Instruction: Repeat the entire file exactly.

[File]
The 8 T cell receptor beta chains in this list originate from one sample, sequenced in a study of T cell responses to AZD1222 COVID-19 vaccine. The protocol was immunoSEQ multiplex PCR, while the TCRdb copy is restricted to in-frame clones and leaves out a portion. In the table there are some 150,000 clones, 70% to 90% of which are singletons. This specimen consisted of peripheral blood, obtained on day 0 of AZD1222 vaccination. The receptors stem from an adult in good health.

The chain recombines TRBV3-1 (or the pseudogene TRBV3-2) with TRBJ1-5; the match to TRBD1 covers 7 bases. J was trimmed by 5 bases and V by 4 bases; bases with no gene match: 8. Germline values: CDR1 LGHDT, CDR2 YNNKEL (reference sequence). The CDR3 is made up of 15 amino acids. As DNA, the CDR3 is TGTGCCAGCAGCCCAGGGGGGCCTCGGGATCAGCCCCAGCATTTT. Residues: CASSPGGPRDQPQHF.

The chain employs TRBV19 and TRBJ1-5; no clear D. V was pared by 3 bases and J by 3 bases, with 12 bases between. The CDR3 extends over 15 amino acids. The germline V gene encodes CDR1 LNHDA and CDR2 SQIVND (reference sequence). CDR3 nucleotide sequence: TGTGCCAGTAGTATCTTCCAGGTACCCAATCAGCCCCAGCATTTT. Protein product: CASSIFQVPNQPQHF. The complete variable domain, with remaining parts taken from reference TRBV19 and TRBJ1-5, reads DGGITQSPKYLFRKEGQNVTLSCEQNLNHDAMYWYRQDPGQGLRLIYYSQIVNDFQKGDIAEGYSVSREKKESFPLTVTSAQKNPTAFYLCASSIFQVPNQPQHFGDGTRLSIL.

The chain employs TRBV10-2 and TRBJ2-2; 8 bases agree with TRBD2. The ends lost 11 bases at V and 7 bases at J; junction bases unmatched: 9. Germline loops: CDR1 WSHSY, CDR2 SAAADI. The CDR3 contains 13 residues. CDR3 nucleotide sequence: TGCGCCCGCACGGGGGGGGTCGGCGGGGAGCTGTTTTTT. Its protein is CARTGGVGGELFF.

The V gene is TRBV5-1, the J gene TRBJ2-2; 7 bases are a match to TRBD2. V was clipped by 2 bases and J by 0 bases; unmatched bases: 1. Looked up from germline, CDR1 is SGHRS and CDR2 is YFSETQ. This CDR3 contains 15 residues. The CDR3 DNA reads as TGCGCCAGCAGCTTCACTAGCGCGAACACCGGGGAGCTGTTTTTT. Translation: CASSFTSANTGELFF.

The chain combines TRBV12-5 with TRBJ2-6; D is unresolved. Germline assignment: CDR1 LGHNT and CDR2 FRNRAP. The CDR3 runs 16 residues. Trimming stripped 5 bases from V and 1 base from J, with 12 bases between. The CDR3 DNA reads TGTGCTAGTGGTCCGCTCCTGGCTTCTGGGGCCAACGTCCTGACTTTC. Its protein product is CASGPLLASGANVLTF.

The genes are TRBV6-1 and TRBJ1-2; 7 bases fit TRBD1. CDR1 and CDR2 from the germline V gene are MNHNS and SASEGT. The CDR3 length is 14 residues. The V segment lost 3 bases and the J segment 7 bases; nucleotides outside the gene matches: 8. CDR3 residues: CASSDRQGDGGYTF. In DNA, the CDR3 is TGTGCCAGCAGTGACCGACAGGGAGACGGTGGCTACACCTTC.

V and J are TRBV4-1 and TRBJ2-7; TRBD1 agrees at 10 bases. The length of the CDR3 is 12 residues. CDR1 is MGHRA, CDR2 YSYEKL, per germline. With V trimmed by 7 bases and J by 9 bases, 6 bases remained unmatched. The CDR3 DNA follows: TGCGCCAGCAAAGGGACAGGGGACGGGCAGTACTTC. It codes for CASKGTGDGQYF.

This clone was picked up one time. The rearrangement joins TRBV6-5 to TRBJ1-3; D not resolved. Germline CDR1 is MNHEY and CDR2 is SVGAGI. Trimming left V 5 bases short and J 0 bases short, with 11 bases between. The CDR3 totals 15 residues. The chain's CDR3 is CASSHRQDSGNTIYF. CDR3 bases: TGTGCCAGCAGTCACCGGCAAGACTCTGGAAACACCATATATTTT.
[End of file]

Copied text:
The 8 T cell receptor beta chains in this list originate from one sample, sequenced in a study of T cell responses to AZD1222 COVID-19 vaccine. The protocol was immunoSEQ multiplex PCR, while the TCRdb copy is restricted to in-frame clones and leaves out a portion. In the table there are some 150,000 clones, 70% to 90% of which are singletons. This specimen consisted of peripheral blood, obtained on day 0 of AZD1222 vaccination. The receptors stem from an adult in good health.

The chain recombines TRBV3-1 (or the pseudogene TRBV3-2) with TRBJ1-5; the match to TRBD1 covers 7 bases. J was trimmed by 5 bases and V by 4 bases; bases with no gene match: 8. Germline values: CDR1 LGHDT, CDR2 YNNKEL (reference sequence). The CDR3 is made up of 15 amino acids. As DNA, the CDR3 is TGTGCCAGCAGCCCAGGGGGGCCTCGGGATCAGCCCCAGCATTTT. Residues: CASSPGGPRDQPQHF.

The chain employs TRBV19 and TRBJ1-5; no clear D. V was pared by 3 bases and J by 3 bases, with 12 bases between. The CDR3 extends over 15 amino acids. The germline V gene encodes CDR1 LNHDA and CDR2 SQIVND (reference sequence). CDR3 nucleotide sequence: TGTGCCAGTAGTATCTTCCAGGTACCCAATCAGCCCCAGCATTTT. Protein product: CASSIFQVPNQPQHF. The complete variable domain, with remaining parts taken from reference TRBV19 and TRBJ1-5, reads DGGITQSPKYLFRKEGQNVTLSCEQNLNHDAMYWYRQDPGQGLRLIYYSQIVNDFQKGDIAEGYSVSREKKESFPLTVTSAQKNPTAFYLCASSIFQVPNQPQHFGDGTRLSIL.

The chain employs TRBV10-2 and TRBJ2-2; 8 bases agree with TRBD2. The ends lost 11 bases at V and 7 bases at J; junction bases unmatched: 9. Germline loops: CDR1 WSHSY, CDR2 SAAADI. The CDR3 contains 13 residues. CDR3 nucleotide sequence: TGCGCCCGCACGGGGGGGGTCGGCGGGGAGCTGTTTTTT. Its protein is CARTGGVGGELFF.

The V gene is TRBV5-1, the J gene TRBJ2-2; 7 bases are a match to TRBD2. V was clipped by 2 bases and J by 0 bases; unmatched bases: 1. Looked up from germline, CDR1 is SGHRS and CDR2 is YFSETQ. This CDR3 contains 15 residues. The CDR3 DNA reads as TGCGCCAGCAGCTTCACTAGCGCGAACACCGGGGAGCTGTTTTTT. Translation: CASSFTSANTGELFF.

The chain combines TRBV12-5 with TRBJ2-6; D is unresolved. Germline assignment: CDR1 LGHNT and CDR2 FRNRAP. The CDR3 runs 16 residues. Trimming stripped 5 bases from V and 1 base from J, with 12 bases between. The CDR3 DNA reads TGTGCTAGTGGTCCGCTCCTGGCTTCTGGGGCCAACGTCCTGACTTTC. Its protein product is CASGPLLASGANVLTF.

The genes are TRBV6-1 and TRBJ1-2; 7 bases fit TRBD1. CDR1 and CDR2 from the germline V gene are MNHNS and SASEGT. The CDR3 length is 14 residues. The V segment lost 3 bases and the J segment 7 bases; nucleotides outside the gene matches: 8. CDR3 residues: CASSDRQGDGGYTF. In DNA, the CDR3 is TGTGCCAGCAGTGACCGACAGGGAGACGGTGGCTACACCTTC.

V and J are TRBV4-1 and TRBJ2-7; TRBD1 agrees at 10 bases. The length of the CDR3 is 12 residues. CDR1 is MGHRA, CDR2 YSYEKL, per germline. With V trimmed by 7 bases and J by 9 bases, 6 bases remained unmatched. The CDR3 DNA follows: TGCGCCAGCAAAGGGACAGGGGACGGGCAGTACTTC. It codes for CASKGTGDGQYF.

This clone was picked up one time. The rearrangement joins TRBV6-5 to TRBJ1-3; D not resolved. Germline CDR1 is MNHEY and CDR2 is SVGAGI. Trimming left V 5 bases short and J 0 bases short, with 11 bases between. The CDR3 totals 15 residues. The chain's CDR3 is CASSHRQDSGNTIYF. CDR3 bases: TGTGCCAGCAGTCACCGGCAAGACTCTGGAAACACCATATATTTT.